“I have one sitting in the Walmart parking lot right now, and nobody wants to pay to get rid of it,” said Dave. “They keep calling the police to have it removed because it’s uninsured and I have to keep saying, ‘no, we aren’t towing it unless someone is paying to dispose of it,’ and that can be anywhere from $2,000 to $9,000 depending on what’s inside of it and what you’re dealing with.” “Prior to the 90s, they used asbestos in the insulation lining of travel trailers,” Don said, explaining the towing industry faces not only a financial burden but also potential health concerns.
According to Dave and Don, the situation has only become worse since the pandemic hit. “A lot of people lost their homes and jobs, and where else are you going to live?” Dave asked. “People are resorting to an RV if they can’t find a place to live. As you talk to towers throughout B.C., you can see this isn’t just bound to Vancouver Island, it’s all across the province.”
It has been nearly two years since Don and Dave met with Premier Horgan and Minister Farnsworth. “We did meet with the premier and his dignitaries and gave them a solution,” Dave said. “But because of COVID, we haven’t been able to meet with them again. Since then, the problem has compounded and it’s getting worse because there is more homelessness and everyone is buying these motorhomes that have been sitting for a number of years and putting them on the road, sometimes without the proper insurance or mechanical fixes. Then they leave them at the side of the road or in a parking lot [when they are no longer usable] and now the tower has to come and clean it up.”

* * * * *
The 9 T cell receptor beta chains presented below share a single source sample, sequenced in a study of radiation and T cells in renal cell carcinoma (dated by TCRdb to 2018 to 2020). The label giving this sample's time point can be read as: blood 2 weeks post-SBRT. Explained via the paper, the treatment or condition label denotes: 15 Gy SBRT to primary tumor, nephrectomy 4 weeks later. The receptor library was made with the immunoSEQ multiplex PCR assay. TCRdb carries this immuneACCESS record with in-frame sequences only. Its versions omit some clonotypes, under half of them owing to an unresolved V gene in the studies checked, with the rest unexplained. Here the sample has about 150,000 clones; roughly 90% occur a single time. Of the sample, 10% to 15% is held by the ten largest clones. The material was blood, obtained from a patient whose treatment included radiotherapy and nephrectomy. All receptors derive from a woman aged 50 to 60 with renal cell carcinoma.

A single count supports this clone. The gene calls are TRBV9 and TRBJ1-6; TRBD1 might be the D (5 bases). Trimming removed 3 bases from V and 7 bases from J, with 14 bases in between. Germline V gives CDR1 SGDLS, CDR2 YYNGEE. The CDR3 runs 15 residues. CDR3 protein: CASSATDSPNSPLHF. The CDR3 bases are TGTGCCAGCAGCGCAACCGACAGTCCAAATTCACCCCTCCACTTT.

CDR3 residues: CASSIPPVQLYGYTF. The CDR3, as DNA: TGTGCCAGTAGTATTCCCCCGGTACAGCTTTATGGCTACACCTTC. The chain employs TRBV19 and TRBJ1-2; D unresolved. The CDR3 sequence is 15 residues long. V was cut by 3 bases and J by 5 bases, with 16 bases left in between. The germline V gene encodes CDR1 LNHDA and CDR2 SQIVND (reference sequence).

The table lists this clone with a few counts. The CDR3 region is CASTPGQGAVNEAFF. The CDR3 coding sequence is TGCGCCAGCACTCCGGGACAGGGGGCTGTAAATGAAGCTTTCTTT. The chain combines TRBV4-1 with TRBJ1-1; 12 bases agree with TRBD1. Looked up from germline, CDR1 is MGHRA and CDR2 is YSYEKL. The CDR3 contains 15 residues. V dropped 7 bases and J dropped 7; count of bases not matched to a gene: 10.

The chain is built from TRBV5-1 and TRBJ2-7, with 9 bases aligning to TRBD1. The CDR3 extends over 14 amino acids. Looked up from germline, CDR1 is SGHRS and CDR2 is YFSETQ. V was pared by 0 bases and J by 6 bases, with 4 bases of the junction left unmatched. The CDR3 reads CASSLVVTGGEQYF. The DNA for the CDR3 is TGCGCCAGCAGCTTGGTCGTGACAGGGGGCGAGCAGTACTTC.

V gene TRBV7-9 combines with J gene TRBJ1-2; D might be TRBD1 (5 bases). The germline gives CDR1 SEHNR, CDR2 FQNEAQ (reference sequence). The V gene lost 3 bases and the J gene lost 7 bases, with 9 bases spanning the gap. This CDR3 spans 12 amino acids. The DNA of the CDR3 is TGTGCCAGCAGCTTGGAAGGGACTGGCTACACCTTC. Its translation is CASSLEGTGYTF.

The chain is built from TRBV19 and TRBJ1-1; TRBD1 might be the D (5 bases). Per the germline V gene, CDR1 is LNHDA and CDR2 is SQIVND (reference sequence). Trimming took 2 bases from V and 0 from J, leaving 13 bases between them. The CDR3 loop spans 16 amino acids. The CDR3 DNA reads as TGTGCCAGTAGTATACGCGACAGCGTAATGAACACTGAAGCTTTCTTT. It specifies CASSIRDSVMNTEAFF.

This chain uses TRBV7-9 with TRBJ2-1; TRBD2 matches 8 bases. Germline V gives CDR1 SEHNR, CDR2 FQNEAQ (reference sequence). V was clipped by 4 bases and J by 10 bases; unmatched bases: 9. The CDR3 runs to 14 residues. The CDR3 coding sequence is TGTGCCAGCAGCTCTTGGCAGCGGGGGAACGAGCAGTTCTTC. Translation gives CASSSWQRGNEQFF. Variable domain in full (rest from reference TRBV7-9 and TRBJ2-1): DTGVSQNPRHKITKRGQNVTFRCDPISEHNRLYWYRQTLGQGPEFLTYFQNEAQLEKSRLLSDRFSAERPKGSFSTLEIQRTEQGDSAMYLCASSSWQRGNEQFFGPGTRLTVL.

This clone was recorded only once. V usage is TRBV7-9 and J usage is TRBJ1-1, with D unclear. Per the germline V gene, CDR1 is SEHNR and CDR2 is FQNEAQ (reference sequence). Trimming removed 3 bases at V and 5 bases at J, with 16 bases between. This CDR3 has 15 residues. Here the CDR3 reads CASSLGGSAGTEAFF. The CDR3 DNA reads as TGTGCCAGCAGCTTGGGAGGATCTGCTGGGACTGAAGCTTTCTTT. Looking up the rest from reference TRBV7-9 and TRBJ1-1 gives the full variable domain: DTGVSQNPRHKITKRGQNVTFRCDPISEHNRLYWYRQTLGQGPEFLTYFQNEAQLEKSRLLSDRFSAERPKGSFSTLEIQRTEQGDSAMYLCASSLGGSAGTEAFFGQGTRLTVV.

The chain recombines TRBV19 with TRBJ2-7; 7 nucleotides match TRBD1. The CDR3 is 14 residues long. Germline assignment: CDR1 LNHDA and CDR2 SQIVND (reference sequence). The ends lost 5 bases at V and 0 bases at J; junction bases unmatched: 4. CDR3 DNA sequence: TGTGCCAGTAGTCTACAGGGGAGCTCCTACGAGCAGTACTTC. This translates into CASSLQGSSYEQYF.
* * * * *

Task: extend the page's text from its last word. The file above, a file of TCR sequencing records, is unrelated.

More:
The suggestion put forward was to attach a levy to the sale of all RVs, travel trailers, boats, and vehicles to cover the disposal cost at the end-of-life, similar to what is charged at the purchase of electronics, technology, tires, batteries, and even plastic bottles. The money from the levy could then be used to pay tow operators for the recovery, towing, storage, and disposal of these vehicles.
“The premier thought it was a good idea and he left it with his dignitaries,” Dave said. “But then COVID hit and we haven’t been able to get back to them to discuss, and every time we send an email, we don’t hear back from them because there are so many other fires to put out in the province right now.
“We are trying to stop a protest because some towers would like to round up all the RVs in their yard and tow them down to the parliament buildings, but that’s not the way to deal with things. So if we can get towers throughout B.C. to start hammering the government with their concerns, then perhaps we can get something done.”
In the meantime, Dave and Don, and other members of the Vancouver Island Professional Towing Association, are refusing to tow abandoned vehicles, and when they must, they are refusing to take possession, which would mean getting stuck with the responsibility of disposing of it.
“We’ve said, we’ll tow anywhere, to fulfill our obligation to the police, and I do it at no cost, locally,” Don said. “But I will not take possession of them and I won’t be responsible for disposal.” “We won’t tow them unless someone tells us who is paying for the disposal,” said Dave. “That’s everything—the towing, the storage, the biohazard clean up, the black/grey tank pump-outs, and any garbage inside the vehicle that needs to be removed—sometimes it’s so bad you need to hire a hazmat team to come in and do it.”
This temporary solution, unfortunately, leads to another issue, as Don explained: “Now we have this bad scene on our hands because guys are like, ‘tow truck guys aren’t cleaning this up and what’s wrong with them,’ but actually we’re not getting paid for it. Already, guys don’t slow down and move over, so now we are out there not getting paid, almost getting killed, and handling hazardous material, for what?
“If we can get just one authority to say we need to have a disposal fee on RVs, boats, travel trailers, and, for that matter, all cars, people wouldn’t be leaving things in the forest—there might even be towers going out there to get them to clean up the environment.”